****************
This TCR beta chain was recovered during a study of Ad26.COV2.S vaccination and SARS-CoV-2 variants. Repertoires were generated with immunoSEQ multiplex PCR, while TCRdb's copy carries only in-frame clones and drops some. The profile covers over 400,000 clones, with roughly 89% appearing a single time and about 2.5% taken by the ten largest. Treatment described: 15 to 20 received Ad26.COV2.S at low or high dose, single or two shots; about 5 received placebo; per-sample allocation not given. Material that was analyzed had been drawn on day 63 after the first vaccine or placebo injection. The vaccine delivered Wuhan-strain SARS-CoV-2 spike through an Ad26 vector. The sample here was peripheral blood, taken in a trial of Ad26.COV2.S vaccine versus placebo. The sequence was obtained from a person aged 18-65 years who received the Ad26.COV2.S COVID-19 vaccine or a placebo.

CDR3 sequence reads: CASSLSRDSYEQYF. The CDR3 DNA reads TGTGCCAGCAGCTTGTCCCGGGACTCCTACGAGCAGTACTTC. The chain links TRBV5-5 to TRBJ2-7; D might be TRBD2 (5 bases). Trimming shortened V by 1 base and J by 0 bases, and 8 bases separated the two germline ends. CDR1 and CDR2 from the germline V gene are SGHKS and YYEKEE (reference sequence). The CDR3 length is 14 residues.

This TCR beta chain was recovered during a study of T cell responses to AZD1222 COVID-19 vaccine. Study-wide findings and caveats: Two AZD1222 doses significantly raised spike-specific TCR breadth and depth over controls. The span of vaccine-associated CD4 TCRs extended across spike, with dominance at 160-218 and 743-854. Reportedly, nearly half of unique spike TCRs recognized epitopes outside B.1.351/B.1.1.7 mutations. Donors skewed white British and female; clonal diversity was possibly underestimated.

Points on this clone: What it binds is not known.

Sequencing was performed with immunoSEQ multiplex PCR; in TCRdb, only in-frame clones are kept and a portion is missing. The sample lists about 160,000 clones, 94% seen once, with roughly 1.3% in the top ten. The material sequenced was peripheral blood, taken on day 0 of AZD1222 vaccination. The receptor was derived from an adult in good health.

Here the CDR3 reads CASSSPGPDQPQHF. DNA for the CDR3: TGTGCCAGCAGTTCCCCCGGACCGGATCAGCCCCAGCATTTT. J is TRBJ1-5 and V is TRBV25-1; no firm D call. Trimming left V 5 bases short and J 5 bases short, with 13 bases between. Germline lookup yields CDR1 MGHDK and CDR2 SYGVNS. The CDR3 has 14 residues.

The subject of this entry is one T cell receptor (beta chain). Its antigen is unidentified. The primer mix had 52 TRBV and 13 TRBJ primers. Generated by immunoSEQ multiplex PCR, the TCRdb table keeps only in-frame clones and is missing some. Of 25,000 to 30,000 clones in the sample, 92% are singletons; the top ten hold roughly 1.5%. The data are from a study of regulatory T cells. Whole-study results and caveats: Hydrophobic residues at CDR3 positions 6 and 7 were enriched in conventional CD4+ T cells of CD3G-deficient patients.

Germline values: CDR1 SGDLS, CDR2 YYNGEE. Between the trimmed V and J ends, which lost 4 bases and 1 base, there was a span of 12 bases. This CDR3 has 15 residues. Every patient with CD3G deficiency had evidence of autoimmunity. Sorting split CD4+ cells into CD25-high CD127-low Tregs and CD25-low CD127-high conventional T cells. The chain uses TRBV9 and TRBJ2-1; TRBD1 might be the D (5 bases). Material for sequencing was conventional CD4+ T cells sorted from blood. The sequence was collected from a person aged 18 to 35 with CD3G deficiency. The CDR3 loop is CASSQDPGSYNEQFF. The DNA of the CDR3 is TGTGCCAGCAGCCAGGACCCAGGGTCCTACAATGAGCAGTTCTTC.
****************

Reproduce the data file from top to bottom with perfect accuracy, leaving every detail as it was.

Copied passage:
This TCR beta chain was recovered during a study of Ad26.COV2.S vaccination and SARS-CoV-2 variants. Repertoires were generated with immunoSEQ multiplex PCR, while TCRdb's copy carries only in-frame clones and drops some. The profile covers over 400,000 clones, with roughly 89% appearing a single time and about 2.5% taken by the ten largest. Treatment described: 15 to 20 received Ad26.COV2.S at low or high dose, single or two shots; about 5 received placebo; per-sample allocation not given. Material that was analyzed had been drawn on day 63 after the first vaccine or placebo injection. The vaccine delivered Wuhan-strain SARS-CoV-2 spike through an Ad26 vector. The sample here was peripheral blood, taken in a trial of Ad26.COV2.S vaccine versus placebo. The sequence was obtained from a person aged 18-65 years who received the Ad26.COV2.S COVID-19 vaccine or a placebo.

CDR3 sequence reads: CASSLSRDSYEQYF. The CDR3 DNA reads TGTGCCAGCAGCTTGTCCCGGGACTCCTACGAGCAGTACTTC. The chain links TRBV5-5 to TRBJ2-7; D might be TRBD2 (5 bases). Trimming shortened V by 1 base and J by 0 bases, and 8 bases separated the two germline ends. CDR1 and CDR2 from the germline V gene are SGHKS and YYEKEE (reference sequence). The CDR3 length is 14 residues.

This TCR beta chain was recovered during a study of T cell responses to AZD1222 COVID-19 vaccine. Study-wide findings and caveats: Two AZD1222 doses significantly raised spike-specific TCR breadth and depth over controls. The span of vaccine-associated CD4 TCRs extended across spike, with dominance at 160-218 and 743-854. Reportedly, nearly half of unique spike TCRs recognized epitopes outside B.1.351/B.1.1.7 mutations. Donors skewed white British and female; clonal diversity was possibly underestimated.

Points on this clone: What it binds is not known.

Sequencing was performed with immunoSEQ multiplex PCR; in TCRdb, only in-frame clones are kept and a portion is missing. The sample lists about 160,000 clones, 94% seen once, with roughly 1.3% in the top ten. The material sequenced was peripheral blood, taken on day 0 of AZD1222 vaccination. The receptor was derived from an adult in good health.

Here the CDR3 reads CASSSPGPDQPQHF. DNA for the CDR3: TGTGCCAGCAGTTCCCCCGGACCGGATCAGCCCCAGCATTTT. J is TRBJ1-5 and V is TRBV25-1; no firm D call. Trimming left V 5 bases short and J 5 bases short, with 13 bases between. Germline lookup yields CDR1 MGHDK and CDR2 SYGVNS. The CDR3 has 14 residues.

The subject of this entry is one T cell receptor (beta chain). Its antigen is unidentified. The primer mix had 52 TRBV and 13 TRBJ primers. Generated by immunoSEQ multiplex PCR, the TCRdb table keeps only in-frame clones and is missing some. Of 25,000 to 30,000 clones in the sample, 92% are singletons; the top ten hold roughly 1.5%. The data are from a study of regulatory T cells. Whole-study results and caveats: Hydrophobic residues at CDR3 positions 6 and 7 were enriched in conventional CD4+ T cells of CD3G-deficient patients.

Germline values: CDR1 SGDLS, CDR2 YYNGEE. Between the trimmed V and J ends, which lost 4 bases and 1 base, there was a span of 12 bases. This CDR3 has 15 residues. Every patient with CD3G deficiency had evidence of autoimmunity. Sorting split CD4+ cells into CD25-high CD127-low Tregs and CD25-low CD127-high conventional T cells. The chain uses TRBV9 and TRBJ2-1; TRBD1 might be the D (5 bases). Material for sequencing was conventional CD4+ T cells sorted from blood. The sequence was collected from a person aged 18 to 35 with CD3G deficiency. The CDR3 loop is CASSQDPGSYNEQFF. The DNA of the CDR3 is TGTGCCAGCAGCCAGGACCCAGGGTCCTACAATGAGCAGTTCTTC.